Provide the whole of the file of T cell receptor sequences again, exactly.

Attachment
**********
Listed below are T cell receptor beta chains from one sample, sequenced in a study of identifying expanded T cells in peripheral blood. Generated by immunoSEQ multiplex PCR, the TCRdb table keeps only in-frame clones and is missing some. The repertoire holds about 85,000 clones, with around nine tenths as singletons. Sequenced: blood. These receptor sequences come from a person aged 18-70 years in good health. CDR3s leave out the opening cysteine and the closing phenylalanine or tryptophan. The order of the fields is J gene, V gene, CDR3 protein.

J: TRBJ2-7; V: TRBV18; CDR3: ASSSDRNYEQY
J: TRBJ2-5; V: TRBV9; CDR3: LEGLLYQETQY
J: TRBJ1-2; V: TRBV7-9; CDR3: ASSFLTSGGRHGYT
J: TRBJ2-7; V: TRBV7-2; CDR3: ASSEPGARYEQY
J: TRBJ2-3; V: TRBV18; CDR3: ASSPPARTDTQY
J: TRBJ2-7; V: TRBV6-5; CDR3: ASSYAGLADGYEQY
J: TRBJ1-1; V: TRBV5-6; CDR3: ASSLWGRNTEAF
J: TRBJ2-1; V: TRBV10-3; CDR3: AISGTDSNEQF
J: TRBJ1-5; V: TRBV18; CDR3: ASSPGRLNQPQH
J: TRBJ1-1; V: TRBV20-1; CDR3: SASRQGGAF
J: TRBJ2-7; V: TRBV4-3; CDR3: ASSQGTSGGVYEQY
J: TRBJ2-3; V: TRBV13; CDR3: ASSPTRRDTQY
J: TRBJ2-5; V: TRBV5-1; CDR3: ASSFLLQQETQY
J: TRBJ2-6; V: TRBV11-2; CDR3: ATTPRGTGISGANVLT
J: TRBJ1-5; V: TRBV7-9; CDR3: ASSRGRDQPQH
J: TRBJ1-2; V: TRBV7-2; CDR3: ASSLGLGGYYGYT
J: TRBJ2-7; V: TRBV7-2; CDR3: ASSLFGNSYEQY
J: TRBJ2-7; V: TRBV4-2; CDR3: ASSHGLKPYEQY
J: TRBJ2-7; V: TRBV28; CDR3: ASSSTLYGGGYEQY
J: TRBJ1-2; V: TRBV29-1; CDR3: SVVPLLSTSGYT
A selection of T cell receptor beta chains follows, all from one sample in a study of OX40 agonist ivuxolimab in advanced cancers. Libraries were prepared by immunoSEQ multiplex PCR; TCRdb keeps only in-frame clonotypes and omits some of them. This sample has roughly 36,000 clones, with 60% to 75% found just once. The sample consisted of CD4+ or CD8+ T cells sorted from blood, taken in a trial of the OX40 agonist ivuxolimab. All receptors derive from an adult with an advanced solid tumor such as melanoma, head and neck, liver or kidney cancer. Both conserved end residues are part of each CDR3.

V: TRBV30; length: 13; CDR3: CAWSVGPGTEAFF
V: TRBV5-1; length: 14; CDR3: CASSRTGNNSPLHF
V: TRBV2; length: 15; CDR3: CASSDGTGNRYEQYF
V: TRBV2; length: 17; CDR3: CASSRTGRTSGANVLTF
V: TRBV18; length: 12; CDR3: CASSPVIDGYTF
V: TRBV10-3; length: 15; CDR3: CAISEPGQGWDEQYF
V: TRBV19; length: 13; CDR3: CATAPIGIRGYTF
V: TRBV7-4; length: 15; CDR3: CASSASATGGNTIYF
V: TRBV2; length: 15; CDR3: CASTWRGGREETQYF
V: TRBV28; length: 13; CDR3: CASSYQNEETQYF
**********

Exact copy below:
Listed below are T cell receptor beta chains from one sample, sequenced in a study of identifying expanded T cells in peripheral blood. Generated by immunoSEQ multiplex PCR, the TCRdb table keeps only in-frame clones and is missing some. The repertoire holds about 85,000 clones, with around nine tenths as singletons. Sequenced: blood. These receptor sequences come from a person aged 18-70 years in good health. CDR3s leave out the opening cysteine and the closing phenylalanine or tryptophan. The order of the fields is J gene, V gene, CDR3 protein.

J: TRBJ2-7; V: TRBV18; CDR3: ASSSDRNYEQY
J: TRBJ2-5; V: TRBV9; CDR3: LEGLLYQETQY
J: TRBJ1-2; V: TRBV7-9; CDR3: ASSFLTSGGRHGYT
J: TRBJ2-7; V: TRBV7-2; CDR3: ASSEPGARYEQY
J: TRBJ2-3; V: TRBV18; CDR3: ASSPPARTDTQY
J: TRBJ2-7; V: TRBV6-5; CDR3: ASSYAGLADGYEQY
J: TRBJ1-1; V: TRBV5-6; CDR3: ASSLWGRNTEAF
J: TRBJ2-1; V: TRBV10-3; CDR3: AISGTDSNEQF
J: TRBJ1-5; V: TRBV18; CDR3: ASSPGRLNQPQH
J: TRBJ1-1; V: TRBV20-1; CDR3: SASRQGGAF
J: TRBJ2-7; V: TRBV4-3; CDR3: ASSQGTSGGVYEQY
J: TRBJ2-3; V: TRBV13; CDR3: ASSPTRRDTQY
J: TRBJ2-5; V: TRBV5-1; CDR3: ASSFLLQQETQY
J: TRBJ2-6; V: TRBV11-2; CDR3: ATTPRGTGISGANVLT
J: TRBJ1-5; V: TRBV7-9; CDR3: ASSRGRDQPQH
J: TRBJ1-2; V: TRBV7-2; CDR3: ASSLGLGGYYGYT
J: TRBJ2-7; V: TRBV7-2; CDR3: ASSLFGNSYEQY
J: TRBJ2-7; V: TRBV4-2; CDR3: ASSHGLKPYEQY
J: TRBJ2-7; V: TRBV28; CDR3: ASSSTLYGGGYEQY
J: TRBJ1-2; V: TRBV29-1; CDR3: SVVPLLSTSGYT
A selection of T cell receptor beta chains follows, all from one sample in a study of OX40 agonist ivuxolimab in advanced cancers. Libraries were prepared by immunoSEQ multiplex PCR; TCRdb keeps only in-frame clonotypes and omits some of them. This sample has roughly 36,000 clones, with 60% to 75% found just once. The sample consisted of CD4+ or CD8+ T cells sorted from blood, taken in a trial of the OX40 agonist ivuxolimab. All receptors derive from an adult with an advanced solid tumor such as melanoma, head and neck, liver or kidney cancer. Both conserved end residues are part of each CDR3.

V: TRBV30; length: 13; CDR3: CAWSVGPGTEAFF
V: TRBV5-1; length: 14; CDR3: CASSRTGNNSPLHF
V: TRBV2; length: 15; CDR3: CASSDGTGNRYEQYF
V: TRBV2; length: 17; CDR3: CASSRTGRTSGANVLTF
V: TRBV18; length: 12; CDR3: CASSPVIDGYTF
V: TRBV10-3; length: 15; CDR3: CAISEPGQGWDEQYF
V: TRBV19; length: 13; CDR3: CATAPIGIRGYTF
V: TRBV7-4; length: 15; CDR3: CASSASATGGNTIYF
V: TRBV2; length: 15; CDR3: CASTWRGGREETQYF
V: TRBV28; length: 13; CDR3: CASSYQNEETQYF